Montesquieu

It is a conse­quence of poly­gamy that in sen­sual and weal­thy nations a man should have a great many wives. Their sepa­ra­tion from men and their enclo­sure fol­low natu­rally from this large num­ber. Domestic order so requi­res ; an insol­vent deb­tor seeks to shel­ter him­self from the pur­suits of his cre­di­tors. There are such cli­ma­tes where the phy­si­cal has such force that the moral can do almost nothing. Leave a man with a woman : temp­ta­tions will be trans­gres­sions, the attack cer­tain, the resis­tance nil ; in those coun­tries, ins­tead of pre­cepts, it is bolts that are nee­ded.

A clas­si­cal Chinese book regards being alone in an iso­la­ted apart­ment with a woman without doing her vio­lence as a pro­digy of vir­tue.1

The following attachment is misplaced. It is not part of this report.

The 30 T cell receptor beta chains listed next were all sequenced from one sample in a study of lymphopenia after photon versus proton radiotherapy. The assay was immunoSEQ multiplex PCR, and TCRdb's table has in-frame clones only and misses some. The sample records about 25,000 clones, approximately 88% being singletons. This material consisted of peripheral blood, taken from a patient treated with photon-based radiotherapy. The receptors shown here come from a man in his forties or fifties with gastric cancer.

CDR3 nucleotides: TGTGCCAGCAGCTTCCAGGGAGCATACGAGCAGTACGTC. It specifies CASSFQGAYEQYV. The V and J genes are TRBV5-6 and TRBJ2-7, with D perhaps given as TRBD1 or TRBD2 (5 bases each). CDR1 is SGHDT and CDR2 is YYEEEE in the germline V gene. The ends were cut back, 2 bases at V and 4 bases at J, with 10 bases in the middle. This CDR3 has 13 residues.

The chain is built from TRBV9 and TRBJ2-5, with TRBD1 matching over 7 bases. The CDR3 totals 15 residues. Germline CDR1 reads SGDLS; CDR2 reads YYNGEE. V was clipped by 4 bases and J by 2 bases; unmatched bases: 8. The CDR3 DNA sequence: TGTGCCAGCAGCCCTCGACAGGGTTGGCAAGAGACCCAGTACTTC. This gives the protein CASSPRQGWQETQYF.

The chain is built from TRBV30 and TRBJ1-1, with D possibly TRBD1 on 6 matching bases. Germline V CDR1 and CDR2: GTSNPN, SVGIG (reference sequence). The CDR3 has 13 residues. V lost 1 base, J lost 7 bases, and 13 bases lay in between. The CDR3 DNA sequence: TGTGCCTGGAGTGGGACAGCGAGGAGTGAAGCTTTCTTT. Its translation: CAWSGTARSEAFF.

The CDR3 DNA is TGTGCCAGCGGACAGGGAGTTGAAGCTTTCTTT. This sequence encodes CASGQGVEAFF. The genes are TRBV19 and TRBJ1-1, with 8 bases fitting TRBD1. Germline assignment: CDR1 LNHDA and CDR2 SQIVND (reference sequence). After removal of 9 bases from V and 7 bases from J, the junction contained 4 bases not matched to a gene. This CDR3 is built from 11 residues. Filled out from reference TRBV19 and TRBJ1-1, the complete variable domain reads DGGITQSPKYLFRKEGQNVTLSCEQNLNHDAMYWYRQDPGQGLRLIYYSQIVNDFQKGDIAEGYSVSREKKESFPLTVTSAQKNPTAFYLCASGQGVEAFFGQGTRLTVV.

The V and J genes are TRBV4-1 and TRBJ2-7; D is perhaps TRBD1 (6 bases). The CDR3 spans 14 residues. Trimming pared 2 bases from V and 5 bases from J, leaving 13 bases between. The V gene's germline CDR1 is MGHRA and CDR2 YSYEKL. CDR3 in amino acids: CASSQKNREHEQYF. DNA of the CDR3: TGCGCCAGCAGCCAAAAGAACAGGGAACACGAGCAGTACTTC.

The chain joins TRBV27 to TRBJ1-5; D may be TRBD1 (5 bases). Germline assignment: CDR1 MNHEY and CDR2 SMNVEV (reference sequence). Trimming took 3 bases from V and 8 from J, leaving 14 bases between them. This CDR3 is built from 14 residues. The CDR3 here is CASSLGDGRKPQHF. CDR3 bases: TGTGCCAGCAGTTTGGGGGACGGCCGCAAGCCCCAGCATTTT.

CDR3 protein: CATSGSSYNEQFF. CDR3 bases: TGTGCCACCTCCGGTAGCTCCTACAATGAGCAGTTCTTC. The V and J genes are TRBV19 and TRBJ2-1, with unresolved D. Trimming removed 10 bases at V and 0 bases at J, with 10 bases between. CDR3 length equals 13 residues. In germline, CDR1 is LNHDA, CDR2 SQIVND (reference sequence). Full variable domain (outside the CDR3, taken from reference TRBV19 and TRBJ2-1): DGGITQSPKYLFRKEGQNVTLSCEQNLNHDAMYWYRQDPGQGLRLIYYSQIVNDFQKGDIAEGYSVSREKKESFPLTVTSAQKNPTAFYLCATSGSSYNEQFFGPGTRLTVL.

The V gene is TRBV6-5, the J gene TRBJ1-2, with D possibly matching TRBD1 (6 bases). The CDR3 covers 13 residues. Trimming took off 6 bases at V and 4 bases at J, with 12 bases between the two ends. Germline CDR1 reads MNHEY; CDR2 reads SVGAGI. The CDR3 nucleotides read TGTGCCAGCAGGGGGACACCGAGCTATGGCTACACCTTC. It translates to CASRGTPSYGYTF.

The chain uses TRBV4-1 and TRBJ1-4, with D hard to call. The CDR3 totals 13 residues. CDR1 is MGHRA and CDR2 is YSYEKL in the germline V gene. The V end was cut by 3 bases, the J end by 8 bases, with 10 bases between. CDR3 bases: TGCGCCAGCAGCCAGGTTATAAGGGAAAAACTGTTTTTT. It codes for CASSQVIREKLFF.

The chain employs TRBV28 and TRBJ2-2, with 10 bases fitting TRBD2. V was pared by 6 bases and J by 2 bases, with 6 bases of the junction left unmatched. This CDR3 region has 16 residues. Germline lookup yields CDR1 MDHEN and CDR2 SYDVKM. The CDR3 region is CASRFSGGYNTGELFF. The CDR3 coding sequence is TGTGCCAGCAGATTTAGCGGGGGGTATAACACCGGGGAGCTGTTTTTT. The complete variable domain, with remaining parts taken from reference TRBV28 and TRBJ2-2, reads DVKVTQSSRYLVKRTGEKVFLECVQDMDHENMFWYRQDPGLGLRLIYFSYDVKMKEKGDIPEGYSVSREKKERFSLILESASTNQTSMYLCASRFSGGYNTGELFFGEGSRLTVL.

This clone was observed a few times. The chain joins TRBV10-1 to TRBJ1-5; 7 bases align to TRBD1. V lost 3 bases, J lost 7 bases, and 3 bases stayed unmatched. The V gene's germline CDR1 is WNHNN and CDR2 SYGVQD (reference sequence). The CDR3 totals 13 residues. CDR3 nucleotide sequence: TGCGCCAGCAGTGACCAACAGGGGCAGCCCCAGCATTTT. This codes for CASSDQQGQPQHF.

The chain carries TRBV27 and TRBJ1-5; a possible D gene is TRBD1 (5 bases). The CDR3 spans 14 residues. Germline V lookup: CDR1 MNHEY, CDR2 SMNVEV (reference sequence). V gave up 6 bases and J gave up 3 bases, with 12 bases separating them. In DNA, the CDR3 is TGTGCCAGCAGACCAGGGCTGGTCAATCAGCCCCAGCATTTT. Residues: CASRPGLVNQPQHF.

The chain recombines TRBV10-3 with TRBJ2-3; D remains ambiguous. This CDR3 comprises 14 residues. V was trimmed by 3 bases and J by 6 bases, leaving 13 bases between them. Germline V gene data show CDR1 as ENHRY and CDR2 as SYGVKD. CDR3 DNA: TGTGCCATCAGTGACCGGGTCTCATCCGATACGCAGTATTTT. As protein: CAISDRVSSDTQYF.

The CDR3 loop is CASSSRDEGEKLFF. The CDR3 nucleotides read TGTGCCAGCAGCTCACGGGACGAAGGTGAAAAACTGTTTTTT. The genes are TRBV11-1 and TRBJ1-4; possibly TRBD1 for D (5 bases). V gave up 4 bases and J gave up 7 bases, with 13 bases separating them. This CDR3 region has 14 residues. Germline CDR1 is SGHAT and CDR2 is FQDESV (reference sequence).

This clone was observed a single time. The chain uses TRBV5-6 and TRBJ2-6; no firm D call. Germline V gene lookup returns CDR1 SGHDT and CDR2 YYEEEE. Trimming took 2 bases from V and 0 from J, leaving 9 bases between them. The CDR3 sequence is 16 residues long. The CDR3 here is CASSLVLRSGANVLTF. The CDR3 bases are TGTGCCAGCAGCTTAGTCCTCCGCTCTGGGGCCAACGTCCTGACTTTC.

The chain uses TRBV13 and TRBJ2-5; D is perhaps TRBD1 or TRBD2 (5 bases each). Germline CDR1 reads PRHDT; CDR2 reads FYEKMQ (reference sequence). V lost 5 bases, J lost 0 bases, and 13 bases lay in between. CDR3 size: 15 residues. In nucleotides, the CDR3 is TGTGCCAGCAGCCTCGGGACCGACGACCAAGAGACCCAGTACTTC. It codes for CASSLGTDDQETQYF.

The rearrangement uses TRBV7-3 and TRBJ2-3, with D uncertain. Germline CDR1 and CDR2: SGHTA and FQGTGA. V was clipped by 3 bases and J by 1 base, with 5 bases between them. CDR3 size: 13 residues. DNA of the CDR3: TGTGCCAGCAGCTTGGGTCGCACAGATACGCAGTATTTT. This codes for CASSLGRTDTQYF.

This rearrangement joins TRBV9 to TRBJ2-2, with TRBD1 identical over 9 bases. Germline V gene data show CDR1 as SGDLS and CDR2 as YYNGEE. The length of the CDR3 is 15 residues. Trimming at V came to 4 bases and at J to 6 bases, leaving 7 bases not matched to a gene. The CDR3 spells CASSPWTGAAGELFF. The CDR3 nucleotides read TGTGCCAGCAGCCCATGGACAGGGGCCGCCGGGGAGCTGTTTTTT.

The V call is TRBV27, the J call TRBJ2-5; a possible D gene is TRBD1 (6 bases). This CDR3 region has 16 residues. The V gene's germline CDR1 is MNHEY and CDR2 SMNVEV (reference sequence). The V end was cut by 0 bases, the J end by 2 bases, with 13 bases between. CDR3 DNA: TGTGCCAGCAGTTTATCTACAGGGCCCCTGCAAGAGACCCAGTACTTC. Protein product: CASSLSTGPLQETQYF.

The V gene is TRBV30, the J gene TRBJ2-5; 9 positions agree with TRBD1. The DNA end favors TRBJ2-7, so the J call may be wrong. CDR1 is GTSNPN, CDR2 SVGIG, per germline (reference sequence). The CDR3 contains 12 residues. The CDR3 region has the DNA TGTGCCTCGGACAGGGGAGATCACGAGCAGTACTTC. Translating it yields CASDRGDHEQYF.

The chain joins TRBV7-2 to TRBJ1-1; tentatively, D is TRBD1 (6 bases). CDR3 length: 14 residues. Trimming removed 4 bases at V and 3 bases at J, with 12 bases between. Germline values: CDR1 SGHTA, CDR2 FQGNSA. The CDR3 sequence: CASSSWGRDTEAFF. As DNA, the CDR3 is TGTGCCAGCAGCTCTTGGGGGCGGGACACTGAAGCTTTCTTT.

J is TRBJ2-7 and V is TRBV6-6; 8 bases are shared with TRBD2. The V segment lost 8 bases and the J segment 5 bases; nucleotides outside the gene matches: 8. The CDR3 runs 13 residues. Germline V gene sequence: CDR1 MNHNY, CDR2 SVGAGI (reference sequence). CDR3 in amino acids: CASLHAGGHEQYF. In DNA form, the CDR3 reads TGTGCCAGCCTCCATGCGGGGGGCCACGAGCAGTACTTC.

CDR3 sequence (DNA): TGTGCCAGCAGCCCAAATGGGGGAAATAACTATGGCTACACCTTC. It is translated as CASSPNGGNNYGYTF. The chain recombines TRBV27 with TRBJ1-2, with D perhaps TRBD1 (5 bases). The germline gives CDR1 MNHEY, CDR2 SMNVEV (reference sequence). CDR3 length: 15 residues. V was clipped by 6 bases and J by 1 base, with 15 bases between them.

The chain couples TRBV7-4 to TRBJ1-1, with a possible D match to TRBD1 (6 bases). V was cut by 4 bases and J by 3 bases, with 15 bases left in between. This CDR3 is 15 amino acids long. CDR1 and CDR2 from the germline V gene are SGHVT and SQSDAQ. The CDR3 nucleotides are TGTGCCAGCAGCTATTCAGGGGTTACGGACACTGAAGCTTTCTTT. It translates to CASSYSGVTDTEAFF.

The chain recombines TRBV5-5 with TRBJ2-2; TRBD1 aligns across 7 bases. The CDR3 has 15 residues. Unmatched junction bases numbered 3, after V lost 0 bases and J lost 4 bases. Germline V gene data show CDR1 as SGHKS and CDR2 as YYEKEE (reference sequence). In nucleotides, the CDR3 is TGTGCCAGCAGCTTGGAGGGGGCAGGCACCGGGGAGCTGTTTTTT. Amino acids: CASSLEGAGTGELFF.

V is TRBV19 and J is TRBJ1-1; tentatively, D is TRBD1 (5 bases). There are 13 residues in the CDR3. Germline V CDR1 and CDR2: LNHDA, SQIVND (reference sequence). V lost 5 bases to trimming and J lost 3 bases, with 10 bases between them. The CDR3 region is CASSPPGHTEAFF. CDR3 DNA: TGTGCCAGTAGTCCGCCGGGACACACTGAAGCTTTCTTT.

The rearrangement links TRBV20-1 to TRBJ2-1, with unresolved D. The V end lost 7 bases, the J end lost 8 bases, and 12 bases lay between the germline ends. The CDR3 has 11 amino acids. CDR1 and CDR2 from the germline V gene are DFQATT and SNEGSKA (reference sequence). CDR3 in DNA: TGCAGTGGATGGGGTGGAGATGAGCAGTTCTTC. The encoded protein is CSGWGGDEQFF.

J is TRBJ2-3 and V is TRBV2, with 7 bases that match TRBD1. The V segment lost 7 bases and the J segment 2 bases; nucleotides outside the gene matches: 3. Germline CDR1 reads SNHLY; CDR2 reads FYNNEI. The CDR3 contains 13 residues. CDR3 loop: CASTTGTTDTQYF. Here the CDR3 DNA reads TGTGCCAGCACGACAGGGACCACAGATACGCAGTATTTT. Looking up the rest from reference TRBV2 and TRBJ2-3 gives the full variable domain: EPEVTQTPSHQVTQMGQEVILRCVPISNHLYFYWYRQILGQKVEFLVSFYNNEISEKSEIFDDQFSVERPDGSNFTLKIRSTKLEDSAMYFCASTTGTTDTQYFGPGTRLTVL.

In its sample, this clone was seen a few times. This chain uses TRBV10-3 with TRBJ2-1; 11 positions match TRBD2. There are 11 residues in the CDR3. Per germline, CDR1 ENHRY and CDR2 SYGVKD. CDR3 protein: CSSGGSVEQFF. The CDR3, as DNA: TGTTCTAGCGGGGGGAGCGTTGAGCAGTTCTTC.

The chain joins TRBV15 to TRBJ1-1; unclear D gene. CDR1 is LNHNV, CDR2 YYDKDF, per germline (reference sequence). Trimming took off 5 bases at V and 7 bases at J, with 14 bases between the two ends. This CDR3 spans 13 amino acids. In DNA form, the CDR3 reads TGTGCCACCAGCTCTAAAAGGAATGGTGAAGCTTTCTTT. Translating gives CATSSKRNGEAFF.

“To come upon a forgotten treasure which one can take, or a beautiful woman alone in an isolated apartment ; to hear the voice of one’s enemy who is about to perish if one does not save him : an admirable touchstone.” (Translation of a Chinese work on morality which one can see in Father du Halde, vol. III, p. 151.)